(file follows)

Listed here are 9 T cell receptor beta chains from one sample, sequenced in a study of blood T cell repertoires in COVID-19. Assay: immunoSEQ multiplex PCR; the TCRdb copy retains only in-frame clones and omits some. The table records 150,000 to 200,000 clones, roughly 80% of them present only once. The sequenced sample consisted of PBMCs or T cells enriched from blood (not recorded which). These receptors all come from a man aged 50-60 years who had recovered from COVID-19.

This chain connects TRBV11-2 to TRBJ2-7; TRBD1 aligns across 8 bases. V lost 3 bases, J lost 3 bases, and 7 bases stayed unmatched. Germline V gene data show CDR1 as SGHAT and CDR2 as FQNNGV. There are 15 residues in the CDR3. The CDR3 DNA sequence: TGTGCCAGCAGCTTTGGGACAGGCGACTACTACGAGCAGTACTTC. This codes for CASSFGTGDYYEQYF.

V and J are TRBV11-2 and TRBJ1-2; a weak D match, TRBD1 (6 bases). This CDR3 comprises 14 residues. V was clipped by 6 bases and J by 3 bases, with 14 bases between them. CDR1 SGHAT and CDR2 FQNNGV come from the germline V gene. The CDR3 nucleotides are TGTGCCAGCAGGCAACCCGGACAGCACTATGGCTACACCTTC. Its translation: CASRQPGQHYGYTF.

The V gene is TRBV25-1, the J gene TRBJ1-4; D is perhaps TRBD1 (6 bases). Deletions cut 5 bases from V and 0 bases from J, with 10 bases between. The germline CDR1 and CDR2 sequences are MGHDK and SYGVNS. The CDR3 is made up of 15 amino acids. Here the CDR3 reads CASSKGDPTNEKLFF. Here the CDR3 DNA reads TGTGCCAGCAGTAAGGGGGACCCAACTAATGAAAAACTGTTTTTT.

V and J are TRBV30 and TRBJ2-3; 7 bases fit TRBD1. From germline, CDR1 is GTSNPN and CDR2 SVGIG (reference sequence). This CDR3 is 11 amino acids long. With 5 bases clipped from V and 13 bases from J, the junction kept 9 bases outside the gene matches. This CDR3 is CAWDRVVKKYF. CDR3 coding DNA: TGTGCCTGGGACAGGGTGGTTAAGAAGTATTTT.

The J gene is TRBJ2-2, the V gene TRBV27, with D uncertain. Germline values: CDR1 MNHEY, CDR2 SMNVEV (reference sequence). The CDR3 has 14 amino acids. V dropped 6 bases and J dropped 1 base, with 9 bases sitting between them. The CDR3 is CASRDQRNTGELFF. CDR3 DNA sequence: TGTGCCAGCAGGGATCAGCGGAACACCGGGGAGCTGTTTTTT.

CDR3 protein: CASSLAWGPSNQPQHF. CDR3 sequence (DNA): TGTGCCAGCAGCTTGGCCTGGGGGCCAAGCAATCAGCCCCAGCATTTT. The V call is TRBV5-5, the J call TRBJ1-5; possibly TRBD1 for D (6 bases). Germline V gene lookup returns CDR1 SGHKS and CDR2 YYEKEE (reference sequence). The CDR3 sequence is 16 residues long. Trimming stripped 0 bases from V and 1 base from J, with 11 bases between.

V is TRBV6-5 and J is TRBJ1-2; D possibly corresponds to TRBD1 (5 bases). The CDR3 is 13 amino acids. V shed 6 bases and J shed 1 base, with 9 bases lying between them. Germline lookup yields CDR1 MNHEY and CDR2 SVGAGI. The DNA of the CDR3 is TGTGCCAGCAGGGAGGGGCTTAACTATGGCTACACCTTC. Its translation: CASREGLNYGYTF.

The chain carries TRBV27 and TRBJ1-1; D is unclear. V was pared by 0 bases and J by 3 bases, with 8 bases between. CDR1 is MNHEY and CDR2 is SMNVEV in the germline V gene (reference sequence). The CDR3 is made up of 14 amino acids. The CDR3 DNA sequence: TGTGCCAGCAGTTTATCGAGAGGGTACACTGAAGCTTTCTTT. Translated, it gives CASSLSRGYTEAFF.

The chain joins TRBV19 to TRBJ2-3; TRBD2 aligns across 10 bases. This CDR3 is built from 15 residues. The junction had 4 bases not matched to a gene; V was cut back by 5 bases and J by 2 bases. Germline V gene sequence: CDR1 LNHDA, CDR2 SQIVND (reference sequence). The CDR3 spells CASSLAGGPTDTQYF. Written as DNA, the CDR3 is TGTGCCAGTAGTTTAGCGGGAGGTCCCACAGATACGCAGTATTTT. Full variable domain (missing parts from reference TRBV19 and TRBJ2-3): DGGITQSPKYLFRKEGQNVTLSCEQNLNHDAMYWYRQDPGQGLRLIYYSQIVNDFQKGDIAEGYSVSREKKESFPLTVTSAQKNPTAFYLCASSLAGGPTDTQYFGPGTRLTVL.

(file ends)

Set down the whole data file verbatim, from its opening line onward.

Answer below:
Listed here are 9 T cell receptor beta chains from one sample, sequenced in a study of blood T cell repertoires in COVID-19. Assay: immunoSEQ multiplex PCR; the TCRdb copy retains only in-frame clones and omits some. The table records 150,000 to 200,000 clones, roughly 80% of them present only once. The sequenced sample consisted of PBMCs or T cells enriched from blood (not recorded which). These receptors all come from a man aged 50-60 years who had recovered from COVID-19.

This chain connects TRBV11-2 to TRBJ2-7; TRBD1 aligns across 8 bases. V lost 3 bases, J lost 3 bases, and 7 bases stayed unmatched. Germline V gene data show CDR1 as SGHAT and CDR2 as FQNNGV. There are 15 residues in the CDR3. The CDR3 DNA sequence: TGTGCCAGCAGCTTTGGGACAGGCGACTACTACGAGCAGTACTTC. This codes for CASSFGTGDYYEQYF.

V and J are TRBV11-2 and TRBJ1-2; a weak D match, TRBD1 (6 bases). This CDR3 comprises 14 residues. V was clipped by 6 bases and J by 3 bases, with 14 bases between them. CDR1 SGHAT and CDR2 FQNNGV come from the germline V gene. The CDR3 nucleotides are TGTGCCAGCAGGCAACCCGGACAGCACTATGGCTACACCTTC. Its translation: CASRQPGQHYGYTF.

The V gene is TRBV25-1, the J gene TRBJ1-4; D is perhaps TRBD1 (6 bases). Deletions cut 5 bases from V and 0 bases from J, with 10 bases between. The germline CDR1 and CDR2 sequences are MGHDK and SYGVNS. The CDR3 is made up of 15 amino acids. Here the CDR3 reads CASSKGDPTNEKLFF. Here the CDR3 DNA reads TGTGCCAGCAGTAAGGGGGACCCAACTAATGAAAAACTGTTTTTT.

V and J are TRBV30 and TRBJ2-3; 7 bases fit TRBD1. From germline, CDR1 is GTSNPN and CDR2 SVGIG (reference sequence). This CDR3 is 11 amino acids long. With 5 bases clipped from V and 13 bases from J, the junction kept 9 bases outside the gene matches. This CDR3 is CAWDRVVKKYF. CDR3 coding DNA: TGTGCCTGGGACAGGGTGGTTAAGAAGTATTTT.

The J gene is TRBJ2-2, the V gene TRBV27, with D uncertain. Germline values: CDR1 MNHEY, CDR2 SMNVEV (reference sequence). The CDR3 has 14 amino acids. V dropped 6 bases and J dropped 1 base, with 9 bases sitting between them. The CDR3 is CASRDQRNTGELFF. CDR3 DNA sequence: TGTGCCAGCAGGGATCAGCGGAACACCGGGGAGCTGTTTTTT.

CDR3 protein: CASSLAWGPSNQPQHF. CDR3 sequence (DNA): TGTGCCAGCAGCTTGGCCTGGGGGCCAAGCAATCAGCCCCAGCATTTT. The V call is TRBV5-5, the J call TRBJ1-5; possibly TRBD1 for D (6 bases). Germline V gene lookup returns CDR1 SGHKS and CDR2 YYEKEE (reference sequence). The CDR3 sequence is 16 residues long. Trimming stripped 0 bases from V and 1 base from J, with 11 bases between.

V is TRBV6-5 and J is TRBJ1-2; D possibly corresponds to TRBD1 (5 bases). The CDR3 is 13 amino acids. V shed 6 bases and J shed 1 base, with 9 bases lying between them. Germline lookup yields CDR1 MNHEY and CDR2 SVGAGI. The DNA of the CDR3 is TGTGCCAGCAGGGAGGGGCTTAACTATGGCTACACCTTC. Its translation: CASREGLNYGYTF.

The chain carries TRBV27 and TRBJ1-1; D is unclear. V was pared by 0 bases and J by 3 bases, with 8 bases between. CDR1 is MNHEY and CDR2 is SMNVEV in the germline V gene (reference sequence). The CDR3 is made up of 14 amino acids. The CDR3 DNA sequence: TGTGCCAGCAGTTTATCGAGAGGGTACACTGAAGCTTTCTTT. Translated, it gives CASSLSRGYTEAFF.

The chain joins TRBV19 to TRBJ2-3; TRBD2 aligns across 10 bases. This CDR3 is built from 15 residues. The junction had 4 bases not matched to a gene; V was cut back by 5 bases and J by 2 bases. Germline V gene sequence: CDR1 LNHDA, CDR2 SQIVND (reference sequence). The CDR3 spells CASSLAGGPTDTQYF. Written as DNA, the CDR3 is TGTGCCAGTAGTTTAGCGGGAGGTCCCACAGATACGCAGTATTTT. Full variable domain (missing parts from reference TRBV19 and TRBJ2-3): DGGITQSPKYLFRKEGQNVTLSCEQNLNHDAMYWYRQDPGQGLRLIYYSQIVNDFQKGDIAEGYSVSREKKESFPLTVTSAQKNPTAFYLCASSLAGGPTDTQYFGPGTRLTVL.